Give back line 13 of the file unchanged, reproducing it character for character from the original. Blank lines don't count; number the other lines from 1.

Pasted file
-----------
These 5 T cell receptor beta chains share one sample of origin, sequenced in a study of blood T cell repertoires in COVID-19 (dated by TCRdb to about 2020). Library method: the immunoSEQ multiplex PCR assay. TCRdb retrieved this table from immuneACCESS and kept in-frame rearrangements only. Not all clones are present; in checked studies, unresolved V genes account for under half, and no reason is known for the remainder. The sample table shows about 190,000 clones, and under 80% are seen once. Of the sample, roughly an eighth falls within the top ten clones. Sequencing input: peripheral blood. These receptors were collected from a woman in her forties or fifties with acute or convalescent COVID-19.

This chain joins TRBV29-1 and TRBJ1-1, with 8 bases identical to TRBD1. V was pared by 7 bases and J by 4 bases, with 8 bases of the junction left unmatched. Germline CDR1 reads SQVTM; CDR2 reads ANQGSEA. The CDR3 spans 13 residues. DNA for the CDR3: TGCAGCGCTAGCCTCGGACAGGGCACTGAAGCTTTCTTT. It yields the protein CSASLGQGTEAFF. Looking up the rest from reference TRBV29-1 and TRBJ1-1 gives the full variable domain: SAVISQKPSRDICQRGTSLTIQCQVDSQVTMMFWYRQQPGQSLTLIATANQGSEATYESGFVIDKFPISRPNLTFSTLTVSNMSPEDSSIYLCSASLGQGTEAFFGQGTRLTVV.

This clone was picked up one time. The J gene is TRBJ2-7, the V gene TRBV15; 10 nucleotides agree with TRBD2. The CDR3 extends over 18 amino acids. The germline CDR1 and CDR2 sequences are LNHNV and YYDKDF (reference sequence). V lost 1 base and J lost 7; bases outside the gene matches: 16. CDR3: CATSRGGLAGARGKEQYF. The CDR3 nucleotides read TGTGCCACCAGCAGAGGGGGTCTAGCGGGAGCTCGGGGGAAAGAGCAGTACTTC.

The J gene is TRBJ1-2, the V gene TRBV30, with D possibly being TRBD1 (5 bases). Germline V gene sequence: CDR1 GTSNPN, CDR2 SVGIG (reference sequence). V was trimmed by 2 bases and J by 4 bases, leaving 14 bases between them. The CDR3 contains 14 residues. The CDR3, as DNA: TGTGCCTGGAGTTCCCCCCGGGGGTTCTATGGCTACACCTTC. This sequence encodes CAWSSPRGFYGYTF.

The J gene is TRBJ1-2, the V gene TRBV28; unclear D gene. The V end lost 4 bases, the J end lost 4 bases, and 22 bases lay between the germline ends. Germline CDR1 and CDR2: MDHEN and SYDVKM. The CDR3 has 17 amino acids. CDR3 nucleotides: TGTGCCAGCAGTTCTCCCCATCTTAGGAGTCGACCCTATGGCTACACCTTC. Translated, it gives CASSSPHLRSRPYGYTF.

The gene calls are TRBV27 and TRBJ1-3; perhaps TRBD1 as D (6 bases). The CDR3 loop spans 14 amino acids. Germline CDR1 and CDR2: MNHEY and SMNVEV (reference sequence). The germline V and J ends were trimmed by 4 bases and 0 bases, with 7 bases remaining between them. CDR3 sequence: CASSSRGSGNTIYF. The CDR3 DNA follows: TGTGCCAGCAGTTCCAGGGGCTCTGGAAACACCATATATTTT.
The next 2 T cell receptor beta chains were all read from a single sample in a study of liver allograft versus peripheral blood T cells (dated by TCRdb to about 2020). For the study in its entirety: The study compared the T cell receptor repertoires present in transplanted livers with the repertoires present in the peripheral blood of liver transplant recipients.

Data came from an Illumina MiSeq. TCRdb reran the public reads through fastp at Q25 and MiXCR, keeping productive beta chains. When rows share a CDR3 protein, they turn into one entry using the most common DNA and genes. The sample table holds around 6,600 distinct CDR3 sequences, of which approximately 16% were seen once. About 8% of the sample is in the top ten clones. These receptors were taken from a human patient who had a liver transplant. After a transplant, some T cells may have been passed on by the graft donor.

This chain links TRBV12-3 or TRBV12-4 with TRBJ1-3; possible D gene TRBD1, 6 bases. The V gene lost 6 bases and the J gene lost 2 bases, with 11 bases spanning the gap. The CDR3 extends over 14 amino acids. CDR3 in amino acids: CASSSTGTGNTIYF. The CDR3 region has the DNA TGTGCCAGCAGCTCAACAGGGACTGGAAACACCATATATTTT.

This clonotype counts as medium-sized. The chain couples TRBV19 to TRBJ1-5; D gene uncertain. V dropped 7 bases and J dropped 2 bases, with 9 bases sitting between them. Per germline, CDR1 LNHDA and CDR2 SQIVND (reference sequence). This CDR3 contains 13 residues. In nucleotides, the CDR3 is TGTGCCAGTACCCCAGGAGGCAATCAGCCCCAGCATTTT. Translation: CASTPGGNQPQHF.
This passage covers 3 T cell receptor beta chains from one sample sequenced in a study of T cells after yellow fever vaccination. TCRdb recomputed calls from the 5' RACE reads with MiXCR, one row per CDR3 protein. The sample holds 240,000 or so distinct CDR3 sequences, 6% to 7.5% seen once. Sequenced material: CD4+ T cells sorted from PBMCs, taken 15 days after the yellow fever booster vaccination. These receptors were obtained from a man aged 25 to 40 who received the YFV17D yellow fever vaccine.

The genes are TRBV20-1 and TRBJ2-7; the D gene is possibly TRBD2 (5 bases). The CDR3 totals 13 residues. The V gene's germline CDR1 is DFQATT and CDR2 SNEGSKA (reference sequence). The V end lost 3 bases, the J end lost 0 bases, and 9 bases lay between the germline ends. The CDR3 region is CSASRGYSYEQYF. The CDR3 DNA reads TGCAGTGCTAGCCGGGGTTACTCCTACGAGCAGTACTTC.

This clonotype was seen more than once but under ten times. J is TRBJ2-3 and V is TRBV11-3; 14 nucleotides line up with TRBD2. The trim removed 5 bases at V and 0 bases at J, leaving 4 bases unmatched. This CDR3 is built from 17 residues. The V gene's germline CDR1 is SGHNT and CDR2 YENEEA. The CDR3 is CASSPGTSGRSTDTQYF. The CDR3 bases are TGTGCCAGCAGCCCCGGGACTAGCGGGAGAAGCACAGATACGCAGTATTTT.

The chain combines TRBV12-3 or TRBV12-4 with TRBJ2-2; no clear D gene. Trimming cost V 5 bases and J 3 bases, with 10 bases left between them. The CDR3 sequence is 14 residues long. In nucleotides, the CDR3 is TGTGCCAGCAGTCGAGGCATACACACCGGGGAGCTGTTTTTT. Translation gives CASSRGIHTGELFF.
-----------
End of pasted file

This clonotype was seen more than once but under ten times. J is TRBJ2-3 and V is TRBV11-3; 14 nucleotides line up with TRBD2. The trim removed 5 bases at V and 0 bases at J, leaving 4 bases unmatched. This CDR3 is built from 17 residues. The V gene's germline CDR1 is SGHNT and CDR2 YENEEA. The CDR3 is CASSPGTSGRSTDTQYF. The CDR3 bases are TGTGCCAGCAGCCCCGGGACTAGCGGGAGAAGCACAGATACGCAGTATTTT.